Members of the Canadian Federation of Students from across the country gathered in Ottawa last week for the federation’s yearly national general meeting (NGM).
The entire UMSU executive was in attendance, as well as international community representative Victoria Nwabuisi, Indigenous students’ representative and University of Manitoba Indigenous Students’ Association (UMISA) co-president Alicia Kubrakovich and science students’ association representative Brendan Scott. UMSU members in attendance represented the local 103 member group.
Despite the long-documented conflict between UMSU and the federation over the past few years — and the fact that the union’s executive recommended UMSU leave the federation in November 2018 — UMSU president Jakob Sanderson called the meeting “cordial.”
“I think we made some strong relationships there.”
Part of the Circle
It was Kubrakovich’s first time at a Canadian Federation of Students NGM, and along with serving as a provincial representative of the organizational and services development committee, also acted as a new member of the federation’s Circle of First Nations, Métis and Inuit students.
She called her time at the NGM a “learning experience.”
“Coming in as a fresh new face as a representative of the Indigenous community here on campus, I came in with an open mindset on what to expect,” she said.
The Circle brought forward and had two motions passed.
The first called on the federation to “take a public stance on the removal of mandatory Indigenous curriculums in high schools.”
The second called on the federation to “study the [missing and murdered Indigenous women, girls and two-spirit people] final report and find ways to implement its calls to justice within the CFS organization and its member locals.”
Kubrakovich added that she was “proud of everyone that was involved” in the passing of both motions.
UMSU presents two motions
Along with the two motions local 103 submitted to the NGM this year, the union also pulled a motion, before it came to a vote.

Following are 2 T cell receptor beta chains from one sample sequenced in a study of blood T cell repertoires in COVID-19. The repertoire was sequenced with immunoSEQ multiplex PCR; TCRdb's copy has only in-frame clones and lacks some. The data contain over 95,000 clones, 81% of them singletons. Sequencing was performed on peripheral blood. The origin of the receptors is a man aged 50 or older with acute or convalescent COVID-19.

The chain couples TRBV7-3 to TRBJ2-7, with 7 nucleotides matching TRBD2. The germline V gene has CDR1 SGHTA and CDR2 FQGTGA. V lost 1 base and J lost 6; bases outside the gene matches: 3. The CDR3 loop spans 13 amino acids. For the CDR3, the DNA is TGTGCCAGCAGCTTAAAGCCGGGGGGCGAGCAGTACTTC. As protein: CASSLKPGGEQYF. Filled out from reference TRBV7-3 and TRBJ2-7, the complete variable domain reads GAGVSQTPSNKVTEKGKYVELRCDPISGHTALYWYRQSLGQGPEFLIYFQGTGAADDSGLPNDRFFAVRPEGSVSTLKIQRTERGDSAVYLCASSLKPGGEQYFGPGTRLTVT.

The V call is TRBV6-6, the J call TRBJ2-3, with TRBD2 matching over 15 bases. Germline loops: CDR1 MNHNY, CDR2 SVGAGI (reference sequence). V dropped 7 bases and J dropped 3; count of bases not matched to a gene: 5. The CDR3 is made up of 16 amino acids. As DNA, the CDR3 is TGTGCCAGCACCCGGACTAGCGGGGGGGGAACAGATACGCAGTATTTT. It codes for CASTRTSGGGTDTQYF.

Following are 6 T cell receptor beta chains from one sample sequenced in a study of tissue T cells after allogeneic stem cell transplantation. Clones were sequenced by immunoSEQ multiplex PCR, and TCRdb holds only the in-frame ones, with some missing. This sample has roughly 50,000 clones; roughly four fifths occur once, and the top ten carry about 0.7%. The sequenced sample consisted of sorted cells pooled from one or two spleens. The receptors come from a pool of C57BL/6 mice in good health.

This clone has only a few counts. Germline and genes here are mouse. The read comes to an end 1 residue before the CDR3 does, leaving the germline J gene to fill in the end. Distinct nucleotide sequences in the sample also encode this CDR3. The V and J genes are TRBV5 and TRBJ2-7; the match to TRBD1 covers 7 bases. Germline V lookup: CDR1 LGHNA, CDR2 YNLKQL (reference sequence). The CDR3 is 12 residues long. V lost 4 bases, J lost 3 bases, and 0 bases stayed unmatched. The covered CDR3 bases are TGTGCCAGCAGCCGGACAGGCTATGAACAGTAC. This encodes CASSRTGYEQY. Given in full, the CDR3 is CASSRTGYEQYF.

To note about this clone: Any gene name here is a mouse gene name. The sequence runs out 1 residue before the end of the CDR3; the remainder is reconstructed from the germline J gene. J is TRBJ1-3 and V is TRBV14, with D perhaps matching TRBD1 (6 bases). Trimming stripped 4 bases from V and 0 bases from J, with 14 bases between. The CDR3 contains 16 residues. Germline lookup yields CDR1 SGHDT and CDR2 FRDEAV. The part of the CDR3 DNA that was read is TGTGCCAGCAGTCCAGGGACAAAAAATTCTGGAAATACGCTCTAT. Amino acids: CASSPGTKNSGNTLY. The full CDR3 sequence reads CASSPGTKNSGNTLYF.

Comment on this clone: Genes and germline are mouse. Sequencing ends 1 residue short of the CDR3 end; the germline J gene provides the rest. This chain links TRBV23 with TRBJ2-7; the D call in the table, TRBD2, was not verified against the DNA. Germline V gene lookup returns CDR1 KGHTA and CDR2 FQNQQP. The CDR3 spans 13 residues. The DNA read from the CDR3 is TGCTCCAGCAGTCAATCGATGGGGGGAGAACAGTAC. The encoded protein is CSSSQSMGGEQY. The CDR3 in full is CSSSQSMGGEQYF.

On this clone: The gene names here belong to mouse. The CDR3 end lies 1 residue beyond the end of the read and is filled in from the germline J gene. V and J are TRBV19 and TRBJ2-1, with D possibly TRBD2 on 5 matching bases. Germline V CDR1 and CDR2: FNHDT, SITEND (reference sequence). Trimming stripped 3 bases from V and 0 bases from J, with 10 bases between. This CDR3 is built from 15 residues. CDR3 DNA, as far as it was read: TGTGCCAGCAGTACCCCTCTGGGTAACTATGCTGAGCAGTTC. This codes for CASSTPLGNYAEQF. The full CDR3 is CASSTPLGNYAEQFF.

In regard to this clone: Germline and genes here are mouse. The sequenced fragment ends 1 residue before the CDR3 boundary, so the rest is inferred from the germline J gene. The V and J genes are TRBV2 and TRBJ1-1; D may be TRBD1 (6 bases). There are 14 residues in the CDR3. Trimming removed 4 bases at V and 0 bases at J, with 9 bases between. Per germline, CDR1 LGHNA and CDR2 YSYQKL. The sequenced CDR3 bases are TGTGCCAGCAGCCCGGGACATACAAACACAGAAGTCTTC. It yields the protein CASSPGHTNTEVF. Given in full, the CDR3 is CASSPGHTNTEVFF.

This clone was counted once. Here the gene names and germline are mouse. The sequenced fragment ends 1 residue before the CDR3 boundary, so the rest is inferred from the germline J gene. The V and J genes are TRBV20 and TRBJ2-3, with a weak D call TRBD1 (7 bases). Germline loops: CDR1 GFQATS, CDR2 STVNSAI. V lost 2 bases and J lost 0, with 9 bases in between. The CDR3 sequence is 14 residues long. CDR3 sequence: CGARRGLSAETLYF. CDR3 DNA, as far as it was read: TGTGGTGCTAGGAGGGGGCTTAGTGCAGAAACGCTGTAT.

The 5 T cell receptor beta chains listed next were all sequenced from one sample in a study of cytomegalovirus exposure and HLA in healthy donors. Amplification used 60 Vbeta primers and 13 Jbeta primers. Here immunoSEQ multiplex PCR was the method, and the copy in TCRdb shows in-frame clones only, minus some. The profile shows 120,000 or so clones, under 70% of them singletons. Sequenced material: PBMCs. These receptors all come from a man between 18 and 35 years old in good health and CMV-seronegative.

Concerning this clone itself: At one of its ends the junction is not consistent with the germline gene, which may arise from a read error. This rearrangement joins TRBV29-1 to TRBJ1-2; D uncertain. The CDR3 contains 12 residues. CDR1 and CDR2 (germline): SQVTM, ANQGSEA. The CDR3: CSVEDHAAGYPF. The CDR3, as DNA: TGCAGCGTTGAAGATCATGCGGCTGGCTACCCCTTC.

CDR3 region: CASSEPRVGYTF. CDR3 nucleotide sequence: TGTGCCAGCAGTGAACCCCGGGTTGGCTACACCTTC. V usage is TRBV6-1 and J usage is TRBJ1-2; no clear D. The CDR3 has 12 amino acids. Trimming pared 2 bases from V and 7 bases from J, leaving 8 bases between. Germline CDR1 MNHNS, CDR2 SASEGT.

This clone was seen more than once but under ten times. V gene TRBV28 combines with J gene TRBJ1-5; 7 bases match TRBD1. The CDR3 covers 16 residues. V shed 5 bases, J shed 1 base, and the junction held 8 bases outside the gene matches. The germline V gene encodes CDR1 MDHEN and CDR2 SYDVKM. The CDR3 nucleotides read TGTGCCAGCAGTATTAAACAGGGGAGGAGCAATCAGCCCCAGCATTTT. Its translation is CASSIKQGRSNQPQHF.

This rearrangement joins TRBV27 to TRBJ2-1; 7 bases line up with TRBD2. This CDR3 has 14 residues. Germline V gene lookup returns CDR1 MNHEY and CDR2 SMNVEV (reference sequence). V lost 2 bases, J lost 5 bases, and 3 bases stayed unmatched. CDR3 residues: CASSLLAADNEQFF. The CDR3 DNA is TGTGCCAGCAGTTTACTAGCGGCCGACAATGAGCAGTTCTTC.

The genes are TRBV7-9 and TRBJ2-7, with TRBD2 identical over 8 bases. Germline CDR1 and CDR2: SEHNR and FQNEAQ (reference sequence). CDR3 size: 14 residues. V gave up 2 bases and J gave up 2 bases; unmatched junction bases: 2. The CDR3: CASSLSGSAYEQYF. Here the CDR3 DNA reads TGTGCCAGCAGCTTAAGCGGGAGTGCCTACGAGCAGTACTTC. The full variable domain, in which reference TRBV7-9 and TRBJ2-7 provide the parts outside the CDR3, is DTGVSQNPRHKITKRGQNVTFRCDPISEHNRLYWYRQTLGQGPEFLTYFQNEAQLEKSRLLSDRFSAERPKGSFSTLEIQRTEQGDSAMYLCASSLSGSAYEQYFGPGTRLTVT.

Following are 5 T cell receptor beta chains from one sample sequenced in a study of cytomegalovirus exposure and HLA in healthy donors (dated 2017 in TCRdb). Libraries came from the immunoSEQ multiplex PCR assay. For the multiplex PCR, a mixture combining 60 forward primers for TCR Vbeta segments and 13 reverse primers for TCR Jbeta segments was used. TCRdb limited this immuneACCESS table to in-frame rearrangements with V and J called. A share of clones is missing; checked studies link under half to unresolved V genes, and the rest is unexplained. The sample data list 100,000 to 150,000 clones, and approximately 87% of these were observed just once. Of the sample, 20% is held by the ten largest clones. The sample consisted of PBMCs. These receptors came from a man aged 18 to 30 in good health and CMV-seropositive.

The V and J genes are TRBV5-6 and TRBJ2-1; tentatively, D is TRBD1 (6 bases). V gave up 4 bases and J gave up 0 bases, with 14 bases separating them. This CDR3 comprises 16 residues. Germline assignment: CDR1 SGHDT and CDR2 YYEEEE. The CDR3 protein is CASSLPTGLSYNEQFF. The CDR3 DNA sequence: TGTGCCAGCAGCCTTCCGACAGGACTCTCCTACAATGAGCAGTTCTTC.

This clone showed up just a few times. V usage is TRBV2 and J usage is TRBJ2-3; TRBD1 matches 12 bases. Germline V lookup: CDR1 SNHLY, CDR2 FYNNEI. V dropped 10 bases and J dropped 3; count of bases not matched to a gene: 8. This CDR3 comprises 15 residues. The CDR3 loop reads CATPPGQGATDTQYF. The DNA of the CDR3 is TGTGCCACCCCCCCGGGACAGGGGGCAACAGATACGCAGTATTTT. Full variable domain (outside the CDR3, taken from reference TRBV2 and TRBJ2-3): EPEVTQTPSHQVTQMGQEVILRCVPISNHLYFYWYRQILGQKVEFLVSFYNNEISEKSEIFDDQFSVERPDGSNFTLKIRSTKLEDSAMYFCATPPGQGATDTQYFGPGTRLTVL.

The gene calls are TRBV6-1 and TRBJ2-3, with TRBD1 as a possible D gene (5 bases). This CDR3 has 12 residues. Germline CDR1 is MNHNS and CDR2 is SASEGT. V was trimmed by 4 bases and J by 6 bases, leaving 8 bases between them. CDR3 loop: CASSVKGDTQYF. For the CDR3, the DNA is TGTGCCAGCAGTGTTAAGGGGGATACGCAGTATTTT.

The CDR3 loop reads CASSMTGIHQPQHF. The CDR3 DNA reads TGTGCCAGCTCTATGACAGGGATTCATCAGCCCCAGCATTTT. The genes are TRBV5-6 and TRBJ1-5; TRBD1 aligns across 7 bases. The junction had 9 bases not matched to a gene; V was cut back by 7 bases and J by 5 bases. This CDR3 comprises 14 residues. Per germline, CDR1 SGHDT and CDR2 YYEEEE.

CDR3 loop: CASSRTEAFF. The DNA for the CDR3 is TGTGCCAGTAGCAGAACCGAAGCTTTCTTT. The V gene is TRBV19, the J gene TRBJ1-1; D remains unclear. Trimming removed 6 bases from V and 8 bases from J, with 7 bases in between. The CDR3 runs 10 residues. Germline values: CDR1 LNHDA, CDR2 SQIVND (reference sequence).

The motion would have recommended the federation adopt a proportional representation model, essentially allowing UMSU more voting power, something Sanderson said would reflect the amount of money UMSU contributes to the Canadian Federation of Students overall.
“This was just another motion that we submitted to try and make the Canadian Federation of Students a little bit more in line with the needs of UMSU as well as other large student unions,” he said.
“However, we felt that we had two other motions that were more pressing and more [accurately] reflected issues that our students had raised throughout the year, and frankly, the feedback we got on this motion was that it was very unlikely it would pass.”
The other motion that was put forward by local 103 was to separate provincial and national membership in the Canadian Federation of Students.
“This routed from a lot of discussion from the board where people, while acknowledging that there are other federal advocacy options out there, that’s more difficult to do provincially,” Sanderson said.
The motion was defeated, and Sanderson said he would continue to push for a student advocacy group not tied to the Canadian Federation of Students.
“I remain steadfast in that I think that it would be in all students in Manitoba’s benefit to start something in Manitoba that doesn’t tie to any other federation so that we can actually incorporate all student unions in Manitoba […] but I did acknowledge it might give us a head start if we were able to start with the infrastructure of [the Canadian Federation of Students] Manitoba, while making the change nationally,” he said.
The other motion brought forward by UMSU recommended the Canadian Federation of Students cover, according to Sanderson, “up to $10,000” of costs for member locals to bring member-at-large delegates who identify as racialized or Indigenous to “increase marginalized representation at the federation’s national level.”
The 2018-19 UMSU executive faced criticism after not attending the Grand Entry — which typically signifies the beginning of a powwow — held at last year’s annual general meeting.
During the discussion around this motion, Sanderson apologized to Indigenous and racialized UMSU members who felt they were not being fairly represented and emphasized the union’s dedication to implement positive change.
“I acknowledged that UMSU needs to do a lot more to ensure representation of [black, Indigenous and people of colour] students,” he said.
“And that this motion — whether or not it passed — should inspire UMSU, the [Canadian Federation of Students] and other student union leaders to think critically about the space we occupy, the potential we have to leverage our privilege for positive change and how we can better represent marginalized students and, more importantly, create space for those students to represent themselves with our support.”
This motion was defeated at the NGM but was referred to the federation’s national executive for review.
Sanderson said the defeat of both motions was disheartening.
“I think it was again disappointing to see motions that we think would benefit our students, and I think specifically that last motion, one that would really benefit students across the country, be turned down,” he said.
“So I wouldn’t say that our view of the federation has changed a lot since the last [meeting].”